Between 1938 and 1947 the ethnic composition of the population of Košice changed dramatically. These changes were due to a large extent to multiple waves of involuntary migrations. The town’s Czech and Slovak inhabitants fled after the First Vienna Award and the subsequent occupation of the town by the Hungarian army in the autumn of 1938; the Jewish population was deported in 1944; and Hungarians and Germans were (partially) expelled after the war. At the end of the 1940s Košice was culturally and ethnically considerably more homogeneous than on the eve of the war.
The aim of my research is to explore the existing plurality in cultures of memory surrounding involuntary migrations in the period 1938-1947 in Košice at both individual and institutional levels and to analyse how they are interrelated in the broader context of minority histories and commemorative practices in relation to World War II. Based on the accounts of witnesses and participants of the memory-keeping process and other available data, the project will attempt to retrace the evolution of memory politics over the past three decades, describing the underlying tensions and dilemmas that shaped this development. The study of recent transformations in cultures of memory involves three basic (and largely interconnected) levels of inquiry: 1) individual memories/memoirs and the family traditions of those affected by involuntary migrations; 2) cultures of memory pertaining to and administered by specific ethnic communities and their organisations; 3) the official historical narrative as reflected in municipal politics and policies, public institutions and public spaces.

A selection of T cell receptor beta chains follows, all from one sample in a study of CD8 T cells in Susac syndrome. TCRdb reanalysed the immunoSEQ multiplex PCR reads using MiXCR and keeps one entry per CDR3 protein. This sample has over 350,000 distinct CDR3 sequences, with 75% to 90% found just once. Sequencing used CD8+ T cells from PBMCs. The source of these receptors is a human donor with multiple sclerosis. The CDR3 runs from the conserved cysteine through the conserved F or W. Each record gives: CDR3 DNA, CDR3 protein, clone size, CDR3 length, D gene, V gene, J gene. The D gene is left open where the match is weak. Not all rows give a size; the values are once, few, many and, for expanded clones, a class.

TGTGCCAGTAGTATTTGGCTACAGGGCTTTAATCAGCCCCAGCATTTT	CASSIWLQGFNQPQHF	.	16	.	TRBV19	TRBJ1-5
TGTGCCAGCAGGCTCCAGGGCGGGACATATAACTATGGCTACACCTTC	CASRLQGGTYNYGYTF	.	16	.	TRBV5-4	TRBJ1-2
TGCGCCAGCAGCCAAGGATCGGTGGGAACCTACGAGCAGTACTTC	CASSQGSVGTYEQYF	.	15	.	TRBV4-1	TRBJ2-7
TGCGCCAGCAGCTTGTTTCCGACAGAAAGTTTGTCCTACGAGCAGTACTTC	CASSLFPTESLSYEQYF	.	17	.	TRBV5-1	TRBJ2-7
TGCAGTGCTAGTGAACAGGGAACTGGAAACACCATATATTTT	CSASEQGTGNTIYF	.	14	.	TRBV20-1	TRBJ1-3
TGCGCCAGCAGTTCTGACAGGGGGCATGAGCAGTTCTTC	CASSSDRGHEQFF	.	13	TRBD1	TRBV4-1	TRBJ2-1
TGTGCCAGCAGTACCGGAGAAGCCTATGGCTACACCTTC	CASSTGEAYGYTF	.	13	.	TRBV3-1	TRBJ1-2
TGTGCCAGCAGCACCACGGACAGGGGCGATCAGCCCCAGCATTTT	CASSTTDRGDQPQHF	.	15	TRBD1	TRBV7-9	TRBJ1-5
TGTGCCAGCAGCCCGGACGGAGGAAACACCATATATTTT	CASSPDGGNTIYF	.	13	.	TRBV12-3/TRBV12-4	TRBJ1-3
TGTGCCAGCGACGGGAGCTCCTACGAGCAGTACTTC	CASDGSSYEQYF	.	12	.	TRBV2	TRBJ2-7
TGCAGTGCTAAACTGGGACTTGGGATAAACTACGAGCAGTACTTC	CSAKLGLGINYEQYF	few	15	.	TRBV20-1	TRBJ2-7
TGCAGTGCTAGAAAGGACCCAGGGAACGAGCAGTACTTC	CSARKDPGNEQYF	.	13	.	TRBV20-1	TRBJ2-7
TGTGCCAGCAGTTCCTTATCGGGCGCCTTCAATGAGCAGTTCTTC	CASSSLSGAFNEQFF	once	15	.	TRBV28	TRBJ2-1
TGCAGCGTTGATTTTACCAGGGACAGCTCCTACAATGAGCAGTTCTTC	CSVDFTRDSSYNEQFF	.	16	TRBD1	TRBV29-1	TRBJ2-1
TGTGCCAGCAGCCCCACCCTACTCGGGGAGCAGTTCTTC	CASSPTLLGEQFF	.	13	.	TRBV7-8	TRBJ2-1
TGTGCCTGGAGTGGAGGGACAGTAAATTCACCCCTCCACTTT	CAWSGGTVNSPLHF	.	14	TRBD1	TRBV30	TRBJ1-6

The main research questions are:
How do the families affected by involuntary migrations between 1938 and 1947 remember life in or outside of Košice in this period? How is this memory passed on to younger generations?
What role have civic organisations played in shaping and promoting group-specific cultures of memory?
How have official municipal policies concerned with memory keeping, monument preservation and cultural institutions in general evolved over the past 30 years? What kind of messages do public spaces and public institutions convey?